Longlisted for the UKLA Book Awards 2020 | Anteater wakes up with a problem: he can’t remember what he is supposed to eat. The other animals aren’t much help but, when he finds an anthill, Anteater suddenly remembers his favourite food. Children will love being ahead of the story until the big surprise. Pictures and text dovetail together to create a very enjoyable book.
Share this sturdy little book at bedtime for a perfectly charming festive read, full of frosty scenes, inviting flaps to lift, and the friendliest little bunny characters. Read it in the day, and ideally before a walk in the park, and it turns into a set of instructions for a special holiday adventure, with an invitation to join a very jolly elf chase. With shades of We’re Going on a Bear Hunt, there’s lots of repetition, lots of actions to copy (skate, skate, glide) and lots of fun. A lovely book to make the Christmas holidays even more fun.
I think that this is a great inspirational story for kids. Verti-Goat has lots of messages about bullying fears and overcoming those hurdles. This little goat refuses to be just "ordinary". There are wonderful characters in this story and it is well written. I liked that there were lots of messages to provide inspiration for kids. Recommended and make sure this is in your child Christmas stocking this year. Jane Brown, A LoveReading4Kids Ambassador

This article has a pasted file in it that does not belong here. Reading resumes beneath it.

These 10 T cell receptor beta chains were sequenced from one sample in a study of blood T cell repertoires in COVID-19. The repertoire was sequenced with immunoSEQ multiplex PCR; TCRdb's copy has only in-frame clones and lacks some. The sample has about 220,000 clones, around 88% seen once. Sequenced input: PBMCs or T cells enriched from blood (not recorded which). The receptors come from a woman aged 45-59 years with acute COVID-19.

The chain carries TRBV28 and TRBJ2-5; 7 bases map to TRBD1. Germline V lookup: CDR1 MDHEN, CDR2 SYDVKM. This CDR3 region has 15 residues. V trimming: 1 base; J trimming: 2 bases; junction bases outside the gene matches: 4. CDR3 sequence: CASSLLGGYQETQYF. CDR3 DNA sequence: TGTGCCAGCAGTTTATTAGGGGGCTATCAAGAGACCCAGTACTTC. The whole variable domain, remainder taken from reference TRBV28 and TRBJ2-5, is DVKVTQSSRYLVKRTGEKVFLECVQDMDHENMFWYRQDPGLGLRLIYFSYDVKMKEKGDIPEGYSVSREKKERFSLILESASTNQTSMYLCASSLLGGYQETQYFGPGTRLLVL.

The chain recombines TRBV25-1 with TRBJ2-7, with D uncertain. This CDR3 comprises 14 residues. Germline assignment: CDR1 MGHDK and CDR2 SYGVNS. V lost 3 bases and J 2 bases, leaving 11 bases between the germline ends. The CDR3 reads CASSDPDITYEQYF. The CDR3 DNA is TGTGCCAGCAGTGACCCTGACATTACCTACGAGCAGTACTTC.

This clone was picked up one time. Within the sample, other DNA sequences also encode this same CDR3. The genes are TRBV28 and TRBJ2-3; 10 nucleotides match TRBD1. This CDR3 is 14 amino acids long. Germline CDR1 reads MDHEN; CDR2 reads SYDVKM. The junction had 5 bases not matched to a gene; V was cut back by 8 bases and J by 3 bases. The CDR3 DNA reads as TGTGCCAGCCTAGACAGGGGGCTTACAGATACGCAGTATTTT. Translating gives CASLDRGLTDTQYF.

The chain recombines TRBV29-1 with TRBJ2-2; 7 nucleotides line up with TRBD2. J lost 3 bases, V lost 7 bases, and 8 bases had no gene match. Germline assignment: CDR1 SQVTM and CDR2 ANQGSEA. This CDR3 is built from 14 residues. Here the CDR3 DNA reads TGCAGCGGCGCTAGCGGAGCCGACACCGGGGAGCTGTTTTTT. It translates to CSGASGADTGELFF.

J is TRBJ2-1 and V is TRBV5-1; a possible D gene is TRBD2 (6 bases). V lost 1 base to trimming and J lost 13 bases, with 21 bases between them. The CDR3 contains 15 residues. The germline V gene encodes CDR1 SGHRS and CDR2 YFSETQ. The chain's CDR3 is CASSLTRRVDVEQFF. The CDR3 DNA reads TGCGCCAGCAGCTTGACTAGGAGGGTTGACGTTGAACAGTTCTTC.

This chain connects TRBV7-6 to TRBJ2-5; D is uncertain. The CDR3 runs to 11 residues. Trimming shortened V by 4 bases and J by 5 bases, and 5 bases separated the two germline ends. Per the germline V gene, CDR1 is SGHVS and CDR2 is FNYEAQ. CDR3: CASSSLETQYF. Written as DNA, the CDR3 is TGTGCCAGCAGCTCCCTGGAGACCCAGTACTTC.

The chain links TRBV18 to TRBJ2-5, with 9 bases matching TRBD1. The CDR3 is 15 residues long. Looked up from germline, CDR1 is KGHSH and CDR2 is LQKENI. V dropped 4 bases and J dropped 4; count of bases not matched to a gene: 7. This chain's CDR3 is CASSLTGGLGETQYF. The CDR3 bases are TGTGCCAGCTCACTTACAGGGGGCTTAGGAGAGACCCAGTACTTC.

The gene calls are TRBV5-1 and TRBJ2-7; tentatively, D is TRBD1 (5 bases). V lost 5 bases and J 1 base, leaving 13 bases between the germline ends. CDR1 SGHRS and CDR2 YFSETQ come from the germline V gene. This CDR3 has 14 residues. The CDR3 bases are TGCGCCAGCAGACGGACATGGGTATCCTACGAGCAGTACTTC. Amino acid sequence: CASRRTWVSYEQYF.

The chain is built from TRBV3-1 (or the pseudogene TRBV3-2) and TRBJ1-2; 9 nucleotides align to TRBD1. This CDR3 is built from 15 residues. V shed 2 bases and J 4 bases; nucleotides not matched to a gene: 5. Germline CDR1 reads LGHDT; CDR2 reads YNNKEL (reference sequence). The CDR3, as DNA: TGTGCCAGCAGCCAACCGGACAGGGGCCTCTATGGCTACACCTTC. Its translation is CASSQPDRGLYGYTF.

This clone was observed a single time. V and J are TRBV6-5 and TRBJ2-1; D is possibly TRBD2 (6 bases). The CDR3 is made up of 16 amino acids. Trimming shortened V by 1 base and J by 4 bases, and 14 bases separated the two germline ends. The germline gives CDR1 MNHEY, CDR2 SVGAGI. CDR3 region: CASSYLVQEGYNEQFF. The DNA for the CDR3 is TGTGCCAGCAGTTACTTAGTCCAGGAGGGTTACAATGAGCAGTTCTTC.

I can't wait to read this to my newest great-granddaughter. It is a brilliant story to tell children how they can achieve their dreams. Tilley wants to do gymnastics, but there is no place for her to do it safely. One day she finds out there is a place to go to learn and practice. She is over the moon. Unfortunately, she can't get everything the first time. It teaches children to continue to practice and in the end, they will overcome and be able to do whatever they want to achieve in life. I can't wait to read the next story. Diana Mason, A LoveReading4Kids Ambassador